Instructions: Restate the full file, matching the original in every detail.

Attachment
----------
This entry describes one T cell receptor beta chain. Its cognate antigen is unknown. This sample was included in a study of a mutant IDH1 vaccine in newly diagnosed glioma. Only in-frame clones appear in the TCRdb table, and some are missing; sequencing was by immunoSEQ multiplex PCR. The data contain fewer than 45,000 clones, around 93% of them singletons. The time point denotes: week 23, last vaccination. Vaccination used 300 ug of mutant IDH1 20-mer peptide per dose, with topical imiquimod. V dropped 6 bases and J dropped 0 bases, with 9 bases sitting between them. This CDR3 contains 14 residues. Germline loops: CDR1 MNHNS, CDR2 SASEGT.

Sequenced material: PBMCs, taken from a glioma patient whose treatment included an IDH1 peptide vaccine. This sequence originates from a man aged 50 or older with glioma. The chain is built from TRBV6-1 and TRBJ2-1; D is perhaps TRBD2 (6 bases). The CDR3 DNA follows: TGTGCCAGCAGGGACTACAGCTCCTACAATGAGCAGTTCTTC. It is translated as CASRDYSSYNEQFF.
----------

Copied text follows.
This entry describes one T cell receptor beta chain. Its cognate antigen is unknown. This sample was included in a study of a mutant IDH1 vaccine in newly diagnosed glioma. Only in-frame clones appear in the TCRdb table, and some are missing; sequencing was by immunoSEQ multiplex PCR. The data contain fewer than 45,000 clones, around 93% of them singletons. The time point denotes: week 23, last vaccination. Vaccination used 300 ug of mutant IDH1 20-mer peptide per dose, with topical imiquimod. V dropped 6 bases and J dropped 0 bases, with 9 bases sitting between them. This CDR3 contains 14 residues. Germline loops: CDR1 MNHNS, CDR2 SASEGT.

Sequenced material: PBMCs, taken from a glioma patient whose treatment included an IDH1 peptide vaccine. This sequence originates from a man aged 50 or older with glioma. The chain is built from TRBV6-1 and TRBJ2-1; D is perhaps TRBD2 (6 bases). The CDR3 DNA follows: TGTGCCAGCAGGGACTACAGCTCCTACAATGAGCAGTTCTTC. It is translated as CASRDYSSYNEQFF.